Early traveling exhibition assembled by the Japanese American National Museum (JANM) and displayed in venues in Honolulu and Denver, Colorado, in 1992. As part of the 50th anniversary commemoration of Executive Order 9066, JANM put together Canefields and Deserts, which opened at the Ala Moana Center in Honolulu on July 10, 1992. Curated by Pam Funai, the exhibition included photographs of Hawai'i internment camps Sand Island and Honouliuli, letter and sketches by artist George Hoshida, and a large scale model of Manzanar made by Robert Hasuike. After its brief ten-day run in Honolulu, the exhibition traveled to Denver in August 1992.

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Confined Citizens: The Amache-Granada Relocation Center, 1942-1945 (exhibition)

  • Museum Exhibitions
  • Grades 6-8, Grades 9-12, Adult
  • History
  • Displacement, Injustice
  • Available

Section within the Colorado Stories exhibition, a permanent installation at the History Colorado Center in Denver that was part of its 2012 grand opening.

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Discoveries... America National Parks: Japanese American Incarceration, 1942-1945 (film)

  • Films and Video
  • Grades 6-8, Grades 9-12, Adult
  • Documentary
  • Injustice, power of the past
  • Available

Installment of the popular video series America National Parks produced by Bennett-Watt HD Productions that provides an overview of the Japanese American wartime incarceration and looks at contemporary efforts by the National Park Service and state and local organizations to preserve the former camp sites. In his review in Video Librarian, T. Keogh wrote, "Full of personal testimonies, this eye-opening travelogue is highly recommended."[1]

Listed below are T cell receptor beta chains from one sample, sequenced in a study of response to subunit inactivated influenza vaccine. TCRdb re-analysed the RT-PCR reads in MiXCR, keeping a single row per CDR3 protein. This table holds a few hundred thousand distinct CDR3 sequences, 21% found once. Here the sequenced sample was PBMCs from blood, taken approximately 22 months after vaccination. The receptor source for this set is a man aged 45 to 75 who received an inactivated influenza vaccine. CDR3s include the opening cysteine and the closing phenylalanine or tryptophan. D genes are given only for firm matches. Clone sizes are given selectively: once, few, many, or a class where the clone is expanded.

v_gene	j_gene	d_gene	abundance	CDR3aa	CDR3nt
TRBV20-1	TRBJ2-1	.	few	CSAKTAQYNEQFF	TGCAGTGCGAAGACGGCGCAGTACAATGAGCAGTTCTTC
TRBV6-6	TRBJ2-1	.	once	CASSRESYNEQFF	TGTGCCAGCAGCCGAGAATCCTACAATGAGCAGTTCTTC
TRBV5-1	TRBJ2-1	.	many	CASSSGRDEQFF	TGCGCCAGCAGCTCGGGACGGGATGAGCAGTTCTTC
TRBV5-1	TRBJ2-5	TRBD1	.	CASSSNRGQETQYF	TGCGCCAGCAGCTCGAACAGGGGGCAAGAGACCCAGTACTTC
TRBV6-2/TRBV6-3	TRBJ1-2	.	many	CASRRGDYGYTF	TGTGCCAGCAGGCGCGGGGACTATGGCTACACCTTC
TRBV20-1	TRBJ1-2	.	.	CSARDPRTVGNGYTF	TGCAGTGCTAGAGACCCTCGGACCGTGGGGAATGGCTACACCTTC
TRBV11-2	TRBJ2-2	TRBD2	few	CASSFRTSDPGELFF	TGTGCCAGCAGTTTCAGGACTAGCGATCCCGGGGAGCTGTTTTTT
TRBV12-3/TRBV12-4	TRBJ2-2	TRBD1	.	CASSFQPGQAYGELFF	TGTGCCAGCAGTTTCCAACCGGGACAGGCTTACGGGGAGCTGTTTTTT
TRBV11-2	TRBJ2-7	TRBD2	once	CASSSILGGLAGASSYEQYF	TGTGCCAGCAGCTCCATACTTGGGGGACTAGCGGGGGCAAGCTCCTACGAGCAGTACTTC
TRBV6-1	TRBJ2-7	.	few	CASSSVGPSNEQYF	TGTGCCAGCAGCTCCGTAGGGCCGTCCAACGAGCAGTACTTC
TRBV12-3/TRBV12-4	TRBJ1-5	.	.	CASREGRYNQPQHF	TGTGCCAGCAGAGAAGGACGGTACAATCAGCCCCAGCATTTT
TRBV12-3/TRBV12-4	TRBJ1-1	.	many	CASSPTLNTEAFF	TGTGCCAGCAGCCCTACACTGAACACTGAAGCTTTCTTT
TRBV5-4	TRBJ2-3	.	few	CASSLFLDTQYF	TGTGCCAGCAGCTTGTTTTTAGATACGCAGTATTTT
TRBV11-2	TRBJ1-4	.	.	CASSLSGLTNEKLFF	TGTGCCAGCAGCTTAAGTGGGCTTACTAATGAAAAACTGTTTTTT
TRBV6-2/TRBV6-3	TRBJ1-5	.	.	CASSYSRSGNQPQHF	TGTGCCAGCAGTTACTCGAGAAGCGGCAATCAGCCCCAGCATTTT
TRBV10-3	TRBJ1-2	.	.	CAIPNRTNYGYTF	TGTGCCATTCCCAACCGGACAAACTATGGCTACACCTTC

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Encounter with the Past: American Japanese Internment in World War II (film)

  • Films and Video
  • Grades 6-8, Grades 9-12, Adult
  • Documentary
  • Injustice
  • No availability

A 1980 documentary film on the history of the World War II incarceration of Japanese Americans at Manzanar, produced and directed by Tak Shindo, a Nisei musician and composer, best known for his albums from the jazz exotica music era and television soundtrack work. The film is built around color footage of the camp taken by Aksel Nielson, the director of recreation at Manzanar. Narrated by Shindo, the film includes his own experiences at Manzanar, military service, and subsequent musical career. Though he had passed away prior to the making of the film, Nielson's voice can be heard describing scenes of sporting events and gardens at Manzanar, and his wife, Melva Nielson, a music teacher at Manzanar, is interviewed at length on camera. Among those appearing in the film are Military Intelligence Service veteran Yukio Tamura, artist Estelle Ishigo, photographer Toyo Miyatake, nursery owner Shinobu Mashiko, Tamotsu Tsuchida, and actor ...